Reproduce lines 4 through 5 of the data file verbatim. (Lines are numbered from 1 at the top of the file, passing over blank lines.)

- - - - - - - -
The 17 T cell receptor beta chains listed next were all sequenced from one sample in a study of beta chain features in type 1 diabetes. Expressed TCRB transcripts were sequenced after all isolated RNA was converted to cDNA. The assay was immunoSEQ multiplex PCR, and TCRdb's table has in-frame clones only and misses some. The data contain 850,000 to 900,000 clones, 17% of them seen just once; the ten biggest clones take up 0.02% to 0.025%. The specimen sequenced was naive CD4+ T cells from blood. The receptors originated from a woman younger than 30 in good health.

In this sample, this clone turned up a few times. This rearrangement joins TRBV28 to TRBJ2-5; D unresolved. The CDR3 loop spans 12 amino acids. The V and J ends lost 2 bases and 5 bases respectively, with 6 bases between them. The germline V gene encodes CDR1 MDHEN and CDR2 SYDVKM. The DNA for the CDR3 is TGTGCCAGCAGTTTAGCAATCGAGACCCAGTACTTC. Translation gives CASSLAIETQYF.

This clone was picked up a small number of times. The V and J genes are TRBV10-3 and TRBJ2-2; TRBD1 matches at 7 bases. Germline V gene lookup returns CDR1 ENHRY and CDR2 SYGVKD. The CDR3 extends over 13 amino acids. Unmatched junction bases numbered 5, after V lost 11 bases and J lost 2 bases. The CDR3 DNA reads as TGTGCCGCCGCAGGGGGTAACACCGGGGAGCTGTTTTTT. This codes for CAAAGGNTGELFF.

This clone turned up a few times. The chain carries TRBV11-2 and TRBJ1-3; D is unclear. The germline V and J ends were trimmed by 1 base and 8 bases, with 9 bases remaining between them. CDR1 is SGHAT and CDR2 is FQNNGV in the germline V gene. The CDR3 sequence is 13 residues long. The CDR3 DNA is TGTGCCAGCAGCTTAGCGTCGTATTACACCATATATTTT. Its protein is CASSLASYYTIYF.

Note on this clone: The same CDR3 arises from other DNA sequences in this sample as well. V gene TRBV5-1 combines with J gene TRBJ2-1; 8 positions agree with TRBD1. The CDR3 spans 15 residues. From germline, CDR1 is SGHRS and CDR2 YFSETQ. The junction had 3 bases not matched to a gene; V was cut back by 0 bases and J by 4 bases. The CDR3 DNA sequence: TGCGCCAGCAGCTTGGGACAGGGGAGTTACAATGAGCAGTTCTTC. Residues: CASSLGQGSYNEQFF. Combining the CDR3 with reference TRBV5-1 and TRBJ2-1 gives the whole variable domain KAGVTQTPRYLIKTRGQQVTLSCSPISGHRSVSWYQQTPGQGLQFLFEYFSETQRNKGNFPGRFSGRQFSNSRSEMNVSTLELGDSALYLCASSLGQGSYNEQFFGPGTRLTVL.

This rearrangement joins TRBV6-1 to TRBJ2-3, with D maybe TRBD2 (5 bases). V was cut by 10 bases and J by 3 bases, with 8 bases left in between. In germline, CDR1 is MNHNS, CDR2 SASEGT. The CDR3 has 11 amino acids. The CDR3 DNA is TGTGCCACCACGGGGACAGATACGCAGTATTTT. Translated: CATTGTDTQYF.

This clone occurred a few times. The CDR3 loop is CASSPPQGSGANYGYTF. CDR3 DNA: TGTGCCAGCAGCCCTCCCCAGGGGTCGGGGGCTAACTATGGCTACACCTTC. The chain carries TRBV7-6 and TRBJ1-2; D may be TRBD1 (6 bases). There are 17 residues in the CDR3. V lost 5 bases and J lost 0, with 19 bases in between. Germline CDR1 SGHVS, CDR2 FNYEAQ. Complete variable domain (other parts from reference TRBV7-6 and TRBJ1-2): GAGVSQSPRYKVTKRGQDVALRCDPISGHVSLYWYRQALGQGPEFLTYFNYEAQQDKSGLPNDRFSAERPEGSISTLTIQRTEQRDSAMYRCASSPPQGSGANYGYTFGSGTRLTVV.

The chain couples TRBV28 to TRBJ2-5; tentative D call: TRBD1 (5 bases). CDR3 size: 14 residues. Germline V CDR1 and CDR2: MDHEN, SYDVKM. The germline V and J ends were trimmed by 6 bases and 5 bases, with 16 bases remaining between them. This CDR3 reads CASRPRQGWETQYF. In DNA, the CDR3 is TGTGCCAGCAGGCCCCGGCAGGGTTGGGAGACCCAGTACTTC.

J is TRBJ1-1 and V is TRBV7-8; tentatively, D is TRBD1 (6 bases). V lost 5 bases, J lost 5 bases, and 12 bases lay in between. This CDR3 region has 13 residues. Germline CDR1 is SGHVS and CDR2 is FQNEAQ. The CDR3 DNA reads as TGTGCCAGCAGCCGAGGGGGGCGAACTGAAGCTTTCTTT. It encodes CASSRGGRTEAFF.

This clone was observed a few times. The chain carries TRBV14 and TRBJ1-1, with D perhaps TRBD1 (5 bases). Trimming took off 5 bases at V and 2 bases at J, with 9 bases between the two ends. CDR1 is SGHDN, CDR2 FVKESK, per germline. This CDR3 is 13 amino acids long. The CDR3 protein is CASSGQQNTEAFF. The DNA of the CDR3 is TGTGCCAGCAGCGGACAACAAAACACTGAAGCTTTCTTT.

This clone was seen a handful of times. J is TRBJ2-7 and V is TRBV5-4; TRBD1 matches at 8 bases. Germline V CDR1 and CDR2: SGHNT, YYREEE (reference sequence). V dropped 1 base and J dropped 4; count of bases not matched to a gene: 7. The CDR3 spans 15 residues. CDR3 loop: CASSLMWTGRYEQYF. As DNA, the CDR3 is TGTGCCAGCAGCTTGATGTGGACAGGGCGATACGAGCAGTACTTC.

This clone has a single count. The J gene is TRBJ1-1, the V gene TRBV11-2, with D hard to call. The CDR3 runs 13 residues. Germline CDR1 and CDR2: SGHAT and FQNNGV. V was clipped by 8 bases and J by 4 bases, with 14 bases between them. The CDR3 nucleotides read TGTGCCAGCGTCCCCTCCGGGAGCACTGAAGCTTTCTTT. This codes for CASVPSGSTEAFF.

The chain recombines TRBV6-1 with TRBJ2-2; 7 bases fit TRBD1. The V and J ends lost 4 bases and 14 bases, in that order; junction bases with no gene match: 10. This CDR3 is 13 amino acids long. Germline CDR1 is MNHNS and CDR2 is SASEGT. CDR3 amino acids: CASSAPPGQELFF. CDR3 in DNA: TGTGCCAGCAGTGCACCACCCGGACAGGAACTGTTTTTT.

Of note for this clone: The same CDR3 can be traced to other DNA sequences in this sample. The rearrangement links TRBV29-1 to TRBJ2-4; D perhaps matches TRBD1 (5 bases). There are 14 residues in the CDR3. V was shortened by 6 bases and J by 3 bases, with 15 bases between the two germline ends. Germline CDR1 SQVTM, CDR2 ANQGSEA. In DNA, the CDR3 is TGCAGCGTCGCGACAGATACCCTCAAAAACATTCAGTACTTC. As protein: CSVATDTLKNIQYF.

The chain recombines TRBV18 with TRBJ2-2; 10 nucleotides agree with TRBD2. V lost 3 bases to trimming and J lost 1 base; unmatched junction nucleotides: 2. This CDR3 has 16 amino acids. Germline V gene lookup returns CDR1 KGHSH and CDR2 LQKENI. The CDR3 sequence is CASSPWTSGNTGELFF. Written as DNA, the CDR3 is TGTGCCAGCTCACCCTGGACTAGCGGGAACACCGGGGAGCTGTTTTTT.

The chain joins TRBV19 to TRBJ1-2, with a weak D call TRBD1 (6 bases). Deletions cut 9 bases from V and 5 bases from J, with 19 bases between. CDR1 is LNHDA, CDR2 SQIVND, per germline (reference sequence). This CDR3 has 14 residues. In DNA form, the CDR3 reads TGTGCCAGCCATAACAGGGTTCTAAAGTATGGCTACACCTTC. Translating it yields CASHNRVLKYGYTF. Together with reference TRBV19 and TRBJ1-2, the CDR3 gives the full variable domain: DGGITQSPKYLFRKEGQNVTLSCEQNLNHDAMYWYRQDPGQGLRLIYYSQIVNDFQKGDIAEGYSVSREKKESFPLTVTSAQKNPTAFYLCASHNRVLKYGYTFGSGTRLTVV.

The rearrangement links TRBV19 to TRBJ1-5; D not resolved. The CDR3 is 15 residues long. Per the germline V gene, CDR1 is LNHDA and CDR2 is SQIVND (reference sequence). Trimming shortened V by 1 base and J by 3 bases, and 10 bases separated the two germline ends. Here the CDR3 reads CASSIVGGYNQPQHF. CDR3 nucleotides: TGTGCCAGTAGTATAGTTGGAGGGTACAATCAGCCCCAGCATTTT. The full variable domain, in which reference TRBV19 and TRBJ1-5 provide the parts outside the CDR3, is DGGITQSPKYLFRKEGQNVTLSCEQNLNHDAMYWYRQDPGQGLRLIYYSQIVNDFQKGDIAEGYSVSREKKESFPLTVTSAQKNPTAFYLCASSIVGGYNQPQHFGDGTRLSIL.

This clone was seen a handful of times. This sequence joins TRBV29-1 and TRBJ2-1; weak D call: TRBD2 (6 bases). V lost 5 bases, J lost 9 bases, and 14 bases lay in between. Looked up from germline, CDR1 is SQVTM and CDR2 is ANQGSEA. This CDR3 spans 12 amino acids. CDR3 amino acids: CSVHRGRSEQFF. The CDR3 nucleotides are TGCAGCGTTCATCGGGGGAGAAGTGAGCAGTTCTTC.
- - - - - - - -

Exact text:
This clone turned up a few times. The chain carries TRBV11-2 and TRBJ1-3; D is unclear. The germline V and J ends were trimmed by 1 base and 8 bases, with 9 bases remaining between them. CDR1 is SGHAT and CDR2 is FQNNGV in the germline V gene. The CDR3 sequence is 13 residues long. The CDR3 DNA is TGTGCCAGCAGCTTAGCGTCGTATTACACCATATATTTT. Its protein is CASSLASYYTIYF.

Note on this clone: The same CDR3 arises from other DNA sequences in this sample as well. V gene TRBV5-1 combines with J gene TRBJ2-1; 8 positions agree with TRBD1. The CDR3 spans 15 residues. From germline, CDR1 is SGHRS and CDR2 YFSETQ. The junction had 3 bases not matched to a gene; V was cut back by 0 bases and J by 4 bases. The CDR3 DNA sequence: TGCGCCAGCAGCTTGGGACAGGGGAGTTACAATGAGCAGTTCTTC. Residues: CASSLGQGSYNEQFF. Combining the CDR3 with reference TRBV5-1 and TRBJ2-1 gives the whole variable domain KAGVTQTPRYLIKTRGQQVTLSCSPISGHRSVSWYQQTPGQGLQFLFEYFSETQRNKGNFPGRFSGRQFSNSRSEMNVSTLELGDSALYLCASSLGQGSYNEQFFGPGTRLTVL.